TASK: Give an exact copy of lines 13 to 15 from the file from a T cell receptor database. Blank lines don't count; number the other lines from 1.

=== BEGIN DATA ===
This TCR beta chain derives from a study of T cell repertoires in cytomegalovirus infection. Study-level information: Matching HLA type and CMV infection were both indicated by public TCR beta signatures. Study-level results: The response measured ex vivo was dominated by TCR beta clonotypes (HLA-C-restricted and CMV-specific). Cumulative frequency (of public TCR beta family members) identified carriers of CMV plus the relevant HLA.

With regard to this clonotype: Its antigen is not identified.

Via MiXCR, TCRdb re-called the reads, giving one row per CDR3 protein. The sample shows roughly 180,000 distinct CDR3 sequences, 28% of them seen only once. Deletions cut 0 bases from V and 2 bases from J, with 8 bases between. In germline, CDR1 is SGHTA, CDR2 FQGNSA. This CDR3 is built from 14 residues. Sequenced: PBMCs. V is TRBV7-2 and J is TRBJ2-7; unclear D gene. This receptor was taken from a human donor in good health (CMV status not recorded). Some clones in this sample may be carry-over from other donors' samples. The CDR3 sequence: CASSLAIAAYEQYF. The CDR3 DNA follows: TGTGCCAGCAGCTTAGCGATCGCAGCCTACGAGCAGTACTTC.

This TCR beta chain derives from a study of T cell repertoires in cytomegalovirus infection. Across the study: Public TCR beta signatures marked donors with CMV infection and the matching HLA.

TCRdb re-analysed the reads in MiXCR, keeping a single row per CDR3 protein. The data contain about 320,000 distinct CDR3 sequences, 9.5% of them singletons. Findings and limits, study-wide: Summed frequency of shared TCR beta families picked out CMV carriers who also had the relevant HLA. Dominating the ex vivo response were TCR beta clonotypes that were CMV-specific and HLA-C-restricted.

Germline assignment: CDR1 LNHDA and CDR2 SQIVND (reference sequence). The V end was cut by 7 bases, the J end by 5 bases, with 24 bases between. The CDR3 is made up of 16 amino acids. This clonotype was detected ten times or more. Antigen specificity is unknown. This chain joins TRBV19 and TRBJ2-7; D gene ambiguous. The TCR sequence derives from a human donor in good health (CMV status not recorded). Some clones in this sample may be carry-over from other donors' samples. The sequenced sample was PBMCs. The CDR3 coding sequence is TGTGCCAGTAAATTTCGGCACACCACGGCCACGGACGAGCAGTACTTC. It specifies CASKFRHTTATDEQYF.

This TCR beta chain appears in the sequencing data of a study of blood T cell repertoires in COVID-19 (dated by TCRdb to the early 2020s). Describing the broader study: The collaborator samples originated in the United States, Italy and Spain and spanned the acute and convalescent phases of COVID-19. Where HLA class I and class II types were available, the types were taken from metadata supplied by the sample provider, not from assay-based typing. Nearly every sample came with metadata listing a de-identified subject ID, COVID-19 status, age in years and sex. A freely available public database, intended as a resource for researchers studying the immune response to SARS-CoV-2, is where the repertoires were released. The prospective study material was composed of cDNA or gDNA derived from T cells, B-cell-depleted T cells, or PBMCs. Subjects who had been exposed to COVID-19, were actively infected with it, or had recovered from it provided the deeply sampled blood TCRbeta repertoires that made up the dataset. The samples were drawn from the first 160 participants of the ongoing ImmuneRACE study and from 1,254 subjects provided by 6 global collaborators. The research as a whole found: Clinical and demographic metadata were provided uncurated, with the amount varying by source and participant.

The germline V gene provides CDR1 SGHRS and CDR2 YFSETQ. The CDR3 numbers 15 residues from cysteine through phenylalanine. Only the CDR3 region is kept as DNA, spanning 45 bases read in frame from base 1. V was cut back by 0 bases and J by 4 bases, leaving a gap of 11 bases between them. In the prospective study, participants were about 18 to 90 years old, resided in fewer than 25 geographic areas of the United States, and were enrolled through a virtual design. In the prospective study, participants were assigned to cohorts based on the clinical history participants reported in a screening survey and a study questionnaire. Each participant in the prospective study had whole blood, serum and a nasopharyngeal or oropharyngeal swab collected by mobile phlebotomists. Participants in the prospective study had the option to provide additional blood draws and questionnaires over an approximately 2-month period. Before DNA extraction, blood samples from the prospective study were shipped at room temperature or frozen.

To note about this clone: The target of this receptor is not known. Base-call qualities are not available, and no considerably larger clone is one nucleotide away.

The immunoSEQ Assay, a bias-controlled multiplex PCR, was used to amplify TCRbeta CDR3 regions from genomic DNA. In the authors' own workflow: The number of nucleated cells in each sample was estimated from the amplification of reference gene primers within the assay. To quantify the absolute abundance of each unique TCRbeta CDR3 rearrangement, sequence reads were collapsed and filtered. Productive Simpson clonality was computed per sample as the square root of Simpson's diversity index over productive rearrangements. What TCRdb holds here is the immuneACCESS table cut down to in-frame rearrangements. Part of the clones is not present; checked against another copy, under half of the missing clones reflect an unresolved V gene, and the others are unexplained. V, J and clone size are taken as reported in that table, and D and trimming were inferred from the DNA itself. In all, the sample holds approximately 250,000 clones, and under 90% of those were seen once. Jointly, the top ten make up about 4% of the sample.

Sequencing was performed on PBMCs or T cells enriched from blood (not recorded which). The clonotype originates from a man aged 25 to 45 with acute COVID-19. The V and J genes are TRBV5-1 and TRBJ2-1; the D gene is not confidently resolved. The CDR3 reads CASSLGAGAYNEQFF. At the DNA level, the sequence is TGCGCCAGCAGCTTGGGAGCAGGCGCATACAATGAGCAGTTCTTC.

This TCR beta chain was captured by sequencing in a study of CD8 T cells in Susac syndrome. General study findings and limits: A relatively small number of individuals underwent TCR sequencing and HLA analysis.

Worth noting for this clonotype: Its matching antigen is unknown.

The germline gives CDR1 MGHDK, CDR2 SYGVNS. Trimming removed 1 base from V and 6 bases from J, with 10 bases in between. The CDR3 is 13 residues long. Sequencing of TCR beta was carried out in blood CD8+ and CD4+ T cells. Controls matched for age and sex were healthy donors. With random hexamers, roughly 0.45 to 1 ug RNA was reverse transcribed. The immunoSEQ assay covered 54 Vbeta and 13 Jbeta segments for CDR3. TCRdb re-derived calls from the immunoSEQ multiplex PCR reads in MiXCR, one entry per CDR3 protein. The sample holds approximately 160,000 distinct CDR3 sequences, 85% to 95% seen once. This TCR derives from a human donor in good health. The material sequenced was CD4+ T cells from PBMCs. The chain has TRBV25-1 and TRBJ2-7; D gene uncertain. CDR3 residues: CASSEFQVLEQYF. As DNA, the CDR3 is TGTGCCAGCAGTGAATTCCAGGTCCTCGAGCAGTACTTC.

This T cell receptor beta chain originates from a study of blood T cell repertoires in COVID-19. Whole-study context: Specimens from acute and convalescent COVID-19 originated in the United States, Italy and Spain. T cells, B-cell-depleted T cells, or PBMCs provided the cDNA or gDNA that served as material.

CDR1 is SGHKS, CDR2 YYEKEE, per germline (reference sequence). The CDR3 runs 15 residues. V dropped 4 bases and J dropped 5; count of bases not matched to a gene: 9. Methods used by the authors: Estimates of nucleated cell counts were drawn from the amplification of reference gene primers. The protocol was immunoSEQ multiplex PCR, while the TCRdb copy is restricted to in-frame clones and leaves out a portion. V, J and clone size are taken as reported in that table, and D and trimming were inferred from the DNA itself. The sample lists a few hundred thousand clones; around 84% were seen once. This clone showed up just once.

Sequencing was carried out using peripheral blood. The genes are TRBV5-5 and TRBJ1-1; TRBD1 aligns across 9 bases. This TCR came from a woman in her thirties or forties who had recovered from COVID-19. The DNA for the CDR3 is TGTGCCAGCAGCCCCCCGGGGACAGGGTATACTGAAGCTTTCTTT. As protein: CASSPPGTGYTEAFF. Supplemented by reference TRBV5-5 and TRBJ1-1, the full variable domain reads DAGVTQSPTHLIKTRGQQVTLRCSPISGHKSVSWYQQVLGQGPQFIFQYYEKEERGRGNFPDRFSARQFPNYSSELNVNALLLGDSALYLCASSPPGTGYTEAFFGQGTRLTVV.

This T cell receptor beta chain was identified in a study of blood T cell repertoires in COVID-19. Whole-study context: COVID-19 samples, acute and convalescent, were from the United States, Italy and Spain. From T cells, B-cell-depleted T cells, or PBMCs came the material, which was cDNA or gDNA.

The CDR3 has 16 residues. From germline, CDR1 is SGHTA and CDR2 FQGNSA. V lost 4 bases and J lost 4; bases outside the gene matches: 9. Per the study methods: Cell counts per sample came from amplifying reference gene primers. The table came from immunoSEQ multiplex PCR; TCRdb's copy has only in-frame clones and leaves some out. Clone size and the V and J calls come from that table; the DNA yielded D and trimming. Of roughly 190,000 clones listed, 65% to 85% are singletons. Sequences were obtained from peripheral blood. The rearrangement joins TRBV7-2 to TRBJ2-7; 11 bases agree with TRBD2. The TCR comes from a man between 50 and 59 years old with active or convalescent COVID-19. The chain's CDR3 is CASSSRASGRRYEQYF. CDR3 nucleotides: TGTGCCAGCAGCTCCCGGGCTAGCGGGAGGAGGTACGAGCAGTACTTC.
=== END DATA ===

Worth noting for this clonotype: Its matching antigen is unknown.

The germline gives CDR1 MGHDK, CDR2 SYGVNS. Trimming removed 1 base from V and 6 bases from J, with 10 bases in between. The CDR3 is 13 residues long. Sequencing of TCR beta was carried out in blood CD8+ and CD4+ T cells. Controls matched for age and sex were healthy donors. With random hexamers, roughly 0.45 to 1 ug RNA was reverse transcribed. The immunoSEQ assay covered 54 Vbeta and 13 Jbeta segments for CDR3. TCRdb re-derived calls from the immunoSEQ multiplex PCR reads in MiXCR, one entry per CDR3 protein. The sample holds approximately 160,000 distinct CDR3 sequences, 85% to 95% seen once. This TCR derives from a human donor in good health. The material sequenced was CD4+ T cells from PBMCs. The chain has TRBV25-1 and TRBJ2-7; D gene uncertain. CDR3 residues: CASSEFQVLEQYF. As DNA, the CDR3 is TGTGCCAGCAGTGAATTCCAGGTCCTCGAGCAGTACTTC.

This T cell receptor beta chain originates from a study of blood T cell repertoires in COVID-19. Whole-study context: Specimens from acute and convalescent COVID-19 originated in the United States, Italy and Spain. T cells, B-cell-depleted T cells, or PBMCs provided the cDNA or gDNA that served as material.